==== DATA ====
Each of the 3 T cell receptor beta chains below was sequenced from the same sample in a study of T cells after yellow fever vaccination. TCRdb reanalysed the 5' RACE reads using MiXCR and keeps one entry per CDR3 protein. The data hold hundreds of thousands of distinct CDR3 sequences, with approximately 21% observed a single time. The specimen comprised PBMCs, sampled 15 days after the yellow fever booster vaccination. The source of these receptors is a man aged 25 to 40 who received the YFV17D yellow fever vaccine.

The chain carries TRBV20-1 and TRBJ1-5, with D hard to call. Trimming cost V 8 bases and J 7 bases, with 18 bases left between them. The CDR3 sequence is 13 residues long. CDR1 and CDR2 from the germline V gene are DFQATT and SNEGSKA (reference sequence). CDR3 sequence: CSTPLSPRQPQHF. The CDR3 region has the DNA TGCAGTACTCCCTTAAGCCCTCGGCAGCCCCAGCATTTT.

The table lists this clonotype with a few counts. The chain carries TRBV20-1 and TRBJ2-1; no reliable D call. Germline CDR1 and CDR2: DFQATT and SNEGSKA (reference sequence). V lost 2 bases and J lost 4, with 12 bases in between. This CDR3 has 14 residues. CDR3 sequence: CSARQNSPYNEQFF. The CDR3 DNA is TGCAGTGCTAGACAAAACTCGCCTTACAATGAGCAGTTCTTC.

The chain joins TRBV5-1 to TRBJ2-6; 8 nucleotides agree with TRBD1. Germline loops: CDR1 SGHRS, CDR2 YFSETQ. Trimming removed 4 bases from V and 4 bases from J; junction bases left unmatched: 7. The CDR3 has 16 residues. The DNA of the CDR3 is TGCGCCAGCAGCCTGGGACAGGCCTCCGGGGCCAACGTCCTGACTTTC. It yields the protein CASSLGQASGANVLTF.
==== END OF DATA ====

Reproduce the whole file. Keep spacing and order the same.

Each of the 3 T cell receptor beta chains below was sequenced from the same sample in a study of T cells after yellow fever vaccination. TCRdb reanalysed the 5' RACE reads using MiXCR and keeps one entry per CDR3 protein. The data hold hundreds of thousands of distinct CDR3 sequences, with approximately 21% observed a single time. The specimen comprised PBMCs, sampled 15 days after the yellow fever booster vaccination. The source of these receptors is a man aged 25 to 40 who received the YFV17D yellow fever vaccine.

The chain carries TRBV20-1 and TRBJ1-5, with D hard to call. Trimming cost V 8 bases and J 7 bases, with 18 bases left between them. The CDR3 sequence is 13 residues long. CDR1 and CDR2 from the germline V gene are DFQATT and SNEGSKA (reference sequence). CDR3 sequence: CSTPLSPRQPQHF. The CDR3 region has the DNA TGCAGTACTCCCTTAAGCCCTCGGCAGCCCCAGCATTTT.

The table lists this clonotype with a few counts. The chain carries TRBV20-1 and TRBJ2-1; no reliable D call. Germline CDR1 and CDR2: DFQATT and SNEGSKA (reference sequence). V lost 2 bases and J lost 4, with 12 bases in between. This CDR3 has 14 residues. CDR3 sequence: CSARQNSPYNEQFF. The CDR3 DNA is TGCAGTGCTAGACAAAACTCGCCTTACAATGAGCAGTTCTTC.

The chain joins TRBV5-1 to TRBJ2-6; 8 nucleotides agree with TRBD1. Germline loops: CDR1 SGHRS, CDR2 YFSETQ. Trimming removed 4 bases from V and 4 bases from J; junction bases left unmatched: 7. The CDR3 has 16 residues. The DNA of the CDR3 is TGCGCCAGCAGCCTGGGACAGGCCTCCGGGGCCAACGTCCTGACTTTC. It yields the protein CASSLGQASGANVLTF.